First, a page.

Paul Williams: “I Just Want To Beat Them All” - Boxing
Interview by Gabriel Montoya (Feb 5, 2008) Doghouse Boxing (Photo © German Villasenor)        
When we last saw WBO welterweight titleholder Paul ‘The Punisher’ Williams, it was July of 2007 and he was edging out Antonio Margarito in an action packed slugfest most had expected him to lose. After a slew of potential opponents either fell by the wayside (or ran screaming into the countryside depending on who you talk to), Williams will make his first title defense this Saturday against Carlos Quintana at the Pechanga Resort and Casino in Temecula, California. The bout will be televised by HBO. An underdog in his first title challenge, Williams not only seized the belt from Margarito but also seemingly
inherited his moniker of ‘The Most Feared Man in Boxing’.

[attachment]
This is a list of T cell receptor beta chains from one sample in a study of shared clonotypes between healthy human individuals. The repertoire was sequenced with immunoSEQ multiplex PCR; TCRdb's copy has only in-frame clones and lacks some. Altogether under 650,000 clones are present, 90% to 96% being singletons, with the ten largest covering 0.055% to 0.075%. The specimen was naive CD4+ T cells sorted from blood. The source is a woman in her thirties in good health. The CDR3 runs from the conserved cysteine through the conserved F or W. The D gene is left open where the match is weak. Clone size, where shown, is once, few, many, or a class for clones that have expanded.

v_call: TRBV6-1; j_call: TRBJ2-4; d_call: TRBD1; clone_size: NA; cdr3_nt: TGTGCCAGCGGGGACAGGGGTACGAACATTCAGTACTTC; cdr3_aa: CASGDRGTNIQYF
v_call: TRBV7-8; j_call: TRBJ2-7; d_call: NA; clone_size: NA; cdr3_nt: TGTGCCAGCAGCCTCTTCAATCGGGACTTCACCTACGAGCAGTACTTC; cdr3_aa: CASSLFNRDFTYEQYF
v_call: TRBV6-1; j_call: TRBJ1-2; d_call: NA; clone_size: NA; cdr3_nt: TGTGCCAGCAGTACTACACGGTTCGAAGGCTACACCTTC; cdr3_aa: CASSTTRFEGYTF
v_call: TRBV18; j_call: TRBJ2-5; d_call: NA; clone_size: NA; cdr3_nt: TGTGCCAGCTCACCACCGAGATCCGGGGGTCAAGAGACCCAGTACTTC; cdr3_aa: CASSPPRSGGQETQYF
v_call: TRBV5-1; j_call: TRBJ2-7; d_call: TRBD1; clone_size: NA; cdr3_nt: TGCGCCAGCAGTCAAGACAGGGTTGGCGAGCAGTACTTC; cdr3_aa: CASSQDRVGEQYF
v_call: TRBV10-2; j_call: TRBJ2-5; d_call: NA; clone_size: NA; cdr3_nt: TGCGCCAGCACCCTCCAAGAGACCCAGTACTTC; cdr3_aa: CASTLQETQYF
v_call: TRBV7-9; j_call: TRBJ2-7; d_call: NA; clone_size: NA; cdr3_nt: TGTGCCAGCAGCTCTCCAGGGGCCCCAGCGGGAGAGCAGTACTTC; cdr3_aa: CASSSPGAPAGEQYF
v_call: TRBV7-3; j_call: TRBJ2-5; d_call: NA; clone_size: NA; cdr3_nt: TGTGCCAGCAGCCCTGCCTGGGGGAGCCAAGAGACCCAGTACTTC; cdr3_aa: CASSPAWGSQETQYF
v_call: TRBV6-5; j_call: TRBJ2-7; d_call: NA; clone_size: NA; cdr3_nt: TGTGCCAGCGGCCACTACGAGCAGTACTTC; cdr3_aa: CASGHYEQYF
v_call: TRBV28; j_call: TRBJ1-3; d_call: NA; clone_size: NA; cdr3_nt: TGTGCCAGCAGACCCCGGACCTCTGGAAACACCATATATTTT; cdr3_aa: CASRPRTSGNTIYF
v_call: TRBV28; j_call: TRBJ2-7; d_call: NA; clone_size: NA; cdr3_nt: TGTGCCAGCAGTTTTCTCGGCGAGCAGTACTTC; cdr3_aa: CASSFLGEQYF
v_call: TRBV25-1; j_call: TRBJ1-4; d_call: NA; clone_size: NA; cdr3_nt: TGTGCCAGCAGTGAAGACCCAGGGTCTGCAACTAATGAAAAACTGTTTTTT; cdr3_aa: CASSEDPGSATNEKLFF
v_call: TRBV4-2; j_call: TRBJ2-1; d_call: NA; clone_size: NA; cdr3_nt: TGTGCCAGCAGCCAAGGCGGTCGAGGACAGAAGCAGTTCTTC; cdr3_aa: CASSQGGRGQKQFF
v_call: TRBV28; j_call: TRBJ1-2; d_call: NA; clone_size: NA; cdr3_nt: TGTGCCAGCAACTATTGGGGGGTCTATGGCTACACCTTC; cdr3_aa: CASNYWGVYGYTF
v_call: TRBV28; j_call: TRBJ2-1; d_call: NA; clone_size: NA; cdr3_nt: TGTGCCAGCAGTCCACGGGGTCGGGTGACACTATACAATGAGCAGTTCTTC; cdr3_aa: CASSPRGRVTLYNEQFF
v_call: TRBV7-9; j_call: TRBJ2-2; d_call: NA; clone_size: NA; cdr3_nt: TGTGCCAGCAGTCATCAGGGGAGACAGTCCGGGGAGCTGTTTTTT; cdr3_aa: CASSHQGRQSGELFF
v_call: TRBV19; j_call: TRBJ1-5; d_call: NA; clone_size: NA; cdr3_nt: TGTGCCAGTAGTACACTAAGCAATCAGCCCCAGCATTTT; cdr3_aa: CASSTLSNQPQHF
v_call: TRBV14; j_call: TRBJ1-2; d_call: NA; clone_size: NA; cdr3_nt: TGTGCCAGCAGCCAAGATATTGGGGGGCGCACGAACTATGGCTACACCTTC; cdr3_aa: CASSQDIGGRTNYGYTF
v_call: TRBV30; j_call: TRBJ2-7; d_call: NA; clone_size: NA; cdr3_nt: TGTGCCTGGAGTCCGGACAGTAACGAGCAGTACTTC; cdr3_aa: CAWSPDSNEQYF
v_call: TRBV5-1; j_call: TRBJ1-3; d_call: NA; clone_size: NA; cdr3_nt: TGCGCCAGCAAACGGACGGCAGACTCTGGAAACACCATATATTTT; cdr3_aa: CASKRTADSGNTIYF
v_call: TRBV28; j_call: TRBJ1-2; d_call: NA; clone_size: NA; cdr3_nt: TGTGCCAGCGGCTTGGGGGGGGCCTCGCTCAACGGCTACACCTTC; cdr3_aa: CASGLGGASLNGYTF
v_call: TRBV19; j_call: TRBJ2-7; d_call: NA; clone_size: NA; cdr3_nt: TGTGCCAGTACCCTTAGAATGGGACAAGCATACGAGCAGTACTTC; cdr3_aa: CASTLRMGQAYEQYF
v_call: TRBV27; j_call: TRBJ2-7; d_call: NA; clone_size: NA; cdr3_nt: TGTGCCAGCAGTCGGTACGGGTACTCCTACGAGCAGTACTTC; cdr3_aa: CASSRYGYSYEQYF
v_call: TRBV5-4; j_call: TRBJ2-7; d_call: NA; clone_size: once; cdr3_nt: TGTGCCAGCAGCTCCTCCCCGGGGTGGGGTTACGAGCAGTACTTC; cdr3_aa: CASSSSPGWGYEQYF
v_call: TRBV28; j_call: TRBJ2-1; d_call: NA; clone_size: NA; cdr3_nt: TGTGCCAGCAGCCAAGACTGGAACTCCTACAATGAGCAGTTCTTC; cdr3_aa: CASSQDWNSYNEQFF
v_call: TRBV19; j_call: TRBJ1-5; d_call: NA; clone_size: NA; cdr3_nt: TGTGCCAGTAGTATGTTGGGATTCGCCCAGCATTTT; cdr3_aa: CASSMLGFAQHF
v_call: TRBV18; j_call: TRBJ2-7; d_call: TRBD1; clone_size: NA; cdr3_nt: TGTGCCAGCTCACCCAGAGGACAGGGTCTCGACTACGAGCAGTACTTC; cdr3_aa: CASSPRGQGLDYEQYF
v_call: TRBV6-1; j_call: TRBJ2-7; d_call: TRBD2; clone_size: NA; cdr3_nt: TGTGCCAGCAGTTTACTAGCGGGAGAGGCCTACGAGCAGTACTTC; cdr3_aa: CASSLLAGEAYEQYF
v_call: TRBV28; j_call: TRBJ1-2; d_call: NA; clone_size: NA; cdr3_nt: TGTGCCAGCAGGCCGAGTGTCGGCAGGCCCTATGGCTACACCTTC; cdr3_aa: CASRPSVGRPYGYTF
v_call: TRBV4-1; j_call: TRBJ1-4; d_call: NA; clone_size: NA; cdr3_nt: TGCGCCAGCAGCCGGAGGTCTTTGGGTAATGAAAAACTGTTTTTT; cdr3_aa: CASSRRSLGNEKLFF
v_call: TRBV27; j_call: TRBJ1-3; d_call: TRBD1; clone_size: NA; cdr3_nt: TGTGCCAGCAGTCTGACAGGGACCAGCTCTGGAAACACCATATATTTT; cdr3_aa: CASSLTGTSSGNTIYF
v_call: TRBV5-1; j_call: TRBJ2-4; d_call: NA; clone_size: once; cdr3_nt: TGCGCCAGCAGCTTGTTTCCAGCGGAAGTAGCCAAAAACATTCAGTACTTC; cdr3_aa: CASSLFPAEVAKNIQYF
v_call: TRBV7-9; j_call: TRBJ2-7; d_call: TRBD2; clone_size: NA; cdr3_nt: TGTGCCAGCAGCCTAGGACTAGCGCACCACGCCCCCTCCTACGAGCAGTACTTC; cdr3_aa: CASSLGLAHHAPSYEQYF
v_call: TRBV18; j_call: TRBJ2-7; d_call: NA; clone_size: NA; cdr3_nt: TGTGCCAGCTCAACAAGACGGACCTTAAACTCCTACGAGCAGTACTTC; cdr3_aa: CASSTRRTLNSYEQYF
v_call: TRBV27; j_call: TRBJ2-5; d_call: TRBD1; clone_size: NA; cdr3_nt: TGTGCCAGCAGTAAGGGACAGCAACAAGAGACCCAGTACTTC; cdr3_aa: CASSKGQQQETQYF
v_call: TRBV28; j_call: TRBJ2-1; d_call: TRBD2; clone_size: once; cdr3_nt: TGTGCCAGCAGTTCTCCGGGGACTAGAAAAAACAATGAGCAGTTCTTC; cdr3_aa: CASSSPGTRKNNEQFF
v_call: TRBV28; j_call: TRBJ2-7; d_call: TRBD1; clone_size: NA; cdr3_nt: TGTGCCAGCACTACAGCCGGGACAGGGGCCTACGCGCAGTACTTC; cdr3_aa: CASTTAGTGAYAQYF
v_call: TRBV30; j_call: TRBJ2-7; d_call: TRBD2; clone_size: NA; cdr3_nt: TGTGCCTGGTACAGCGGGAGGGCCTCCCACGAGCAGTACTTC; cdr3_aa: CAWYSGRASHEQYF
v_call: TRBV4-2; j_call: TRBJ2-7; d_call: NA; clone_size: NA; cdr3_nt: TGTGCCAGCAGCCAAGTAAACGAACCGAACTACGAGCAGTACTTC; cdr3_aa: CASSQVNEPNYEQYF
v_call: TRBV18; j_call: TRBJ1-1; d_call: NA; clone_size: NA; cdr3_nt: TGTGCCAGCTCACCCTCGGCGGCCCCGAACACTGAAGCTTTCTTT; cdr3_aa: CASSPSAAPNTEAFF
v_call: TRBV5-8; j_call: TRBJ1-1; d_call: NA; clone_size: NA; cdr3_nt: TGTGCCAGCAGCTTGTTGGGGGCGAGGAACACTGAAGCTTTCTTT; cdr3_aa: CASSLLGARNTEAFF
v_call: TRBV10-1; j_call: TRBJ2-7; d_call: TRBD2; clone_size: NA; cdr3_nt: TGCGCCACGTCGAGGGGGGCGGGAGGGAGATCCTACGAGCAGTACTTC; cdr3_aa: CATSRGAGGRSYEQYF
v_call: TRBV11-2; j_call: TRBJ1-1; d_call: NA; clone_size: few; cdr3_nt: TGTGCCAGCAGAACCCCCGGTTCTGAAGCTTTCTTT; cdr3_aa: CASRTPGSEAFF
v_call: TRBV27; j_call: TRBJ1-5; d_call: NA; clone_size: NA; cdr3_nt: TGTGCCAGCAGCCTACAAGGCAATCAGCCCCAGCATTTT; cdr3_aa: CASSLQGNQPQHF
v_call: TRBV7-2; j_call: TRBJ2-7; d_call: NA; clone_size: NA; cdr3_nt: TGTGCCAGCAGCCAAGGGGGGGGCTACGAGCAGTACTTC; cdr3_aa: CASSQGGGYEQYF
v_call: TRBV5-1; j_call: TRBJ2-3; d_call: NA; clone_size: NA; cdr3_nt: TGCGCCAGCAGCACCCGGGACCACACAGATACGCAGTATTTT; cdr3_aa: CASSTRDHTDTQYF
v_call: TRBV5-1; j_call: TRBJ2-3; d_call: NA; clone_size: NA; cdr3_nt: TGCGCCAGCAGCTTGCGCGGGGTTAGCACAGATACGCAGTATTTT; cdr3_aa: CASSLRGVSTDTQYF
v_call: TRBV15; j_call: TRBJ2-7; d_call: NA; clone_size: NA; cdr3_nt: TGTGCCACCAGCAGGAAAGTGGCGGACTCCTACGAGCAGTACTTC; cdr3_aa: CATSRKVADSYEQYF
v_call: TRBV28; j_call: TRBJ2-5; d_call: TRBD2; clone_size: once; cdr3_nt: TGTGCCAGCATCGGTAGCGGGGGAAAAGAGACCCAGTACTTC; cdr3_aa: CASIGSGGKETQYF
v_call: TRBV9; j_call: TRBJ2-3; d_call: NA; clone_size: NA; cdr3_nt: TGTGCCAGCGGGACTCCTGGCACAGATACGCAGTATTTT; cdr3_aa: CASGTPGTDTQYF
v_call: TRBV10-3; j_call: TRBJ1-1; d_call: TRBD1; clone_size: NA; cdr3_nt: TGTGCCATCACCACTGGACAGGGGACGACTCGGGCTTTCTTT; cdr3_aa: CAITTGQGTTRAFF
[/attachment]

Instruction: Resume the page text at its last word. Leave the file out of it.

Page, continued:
It’s hard enough to define yourself in boxing’s deepest division without the added problem of finding someone to just say yes to a bout with a 6’1” (seems more like 6’3”) southpaw with an 82” reach and a pedal-to-the-metal style. In the six months since winning the title, Williams has called out WBA and WBC titleholders Miguel Cotto and Floyd Mayweather, Jr. He has tried securing bouts with top contenders such as Joshua Clottey and Zab Judah. Most notably Williams came within a signature’s length from a February unification bout with IBF titleholder Kermit ‘The Killer’ Cintron. Following a hand injury in his tune-up bout turned war with Jesse Feliciano, Cintron would postpone the bout. Despite Promoter Dan Goossen and HBO offering to move the fight to a date when the Puerto Rican fighter would be fully healed, Cintron instead signed for a rematch with Antonio Margarito (who incidentally is the mandatory challenger for Paul Williams) with the winner to face Miguel Cotto in a unification match. It was a move that left Williams on the outside looking in and Goossen fuming.